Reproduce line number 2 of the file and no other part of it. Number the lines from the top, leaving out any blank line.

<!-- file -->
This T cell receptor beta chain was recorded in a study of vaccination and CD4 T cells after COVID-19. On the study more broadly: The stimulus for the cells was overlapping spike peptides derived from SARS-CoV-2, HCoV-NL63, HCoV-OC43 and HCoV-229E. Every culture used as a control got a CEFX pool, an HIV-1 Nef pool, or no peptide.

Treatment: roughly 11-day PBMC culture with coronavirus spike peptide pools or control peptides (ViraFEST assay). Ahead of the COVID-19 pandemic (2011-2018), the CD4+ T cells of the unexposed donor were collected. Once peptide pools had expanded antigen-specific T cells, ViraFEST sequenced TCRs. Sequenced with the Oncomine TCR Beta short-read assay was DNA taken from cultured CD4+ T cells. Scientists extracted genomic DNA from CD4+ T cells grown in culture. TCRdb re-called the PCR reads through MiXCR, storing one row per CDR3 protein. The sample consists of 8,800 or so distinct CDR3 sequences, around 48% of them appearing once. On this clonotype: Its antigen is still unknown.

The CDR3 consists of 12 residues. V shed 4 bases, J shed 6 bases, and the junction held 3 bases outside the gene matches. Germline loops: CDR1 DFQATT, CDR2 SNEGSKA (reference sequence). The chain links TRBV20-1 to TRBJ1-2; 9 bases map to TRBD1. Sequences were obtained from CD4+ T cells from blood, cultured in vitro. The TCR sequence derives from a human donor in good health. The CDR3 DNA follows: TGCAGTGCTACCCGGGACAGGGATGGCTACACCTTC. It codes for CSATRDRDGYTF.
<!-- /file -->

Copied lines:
Treatment: roughly 11-day PBMC culture with coronavirus spike peptide pools or control peptides (ViraFEST assay). Ahead of the COVID-19 pandemic (2011-2018), the CD4+ T cells of the unexposed donor were collected. Once peptide pools had expanded antigen-specific T cells, ViraFEST sequenced TCRs. Sequenced with the Oncomine TCR Beta short-read assay was DNA taken from cultured CD4+ T cells. Scientists extracted genomic DNA from CD4+ T cells grown in culture. TCRdb re-called the PCR reads through MiXCR, storing one row per CDR3 protein. The sample consists of 8,800 or so distinct CDR3 sequences, around 48% of them appearing once. On this clonotype: Its antigen is still unknown.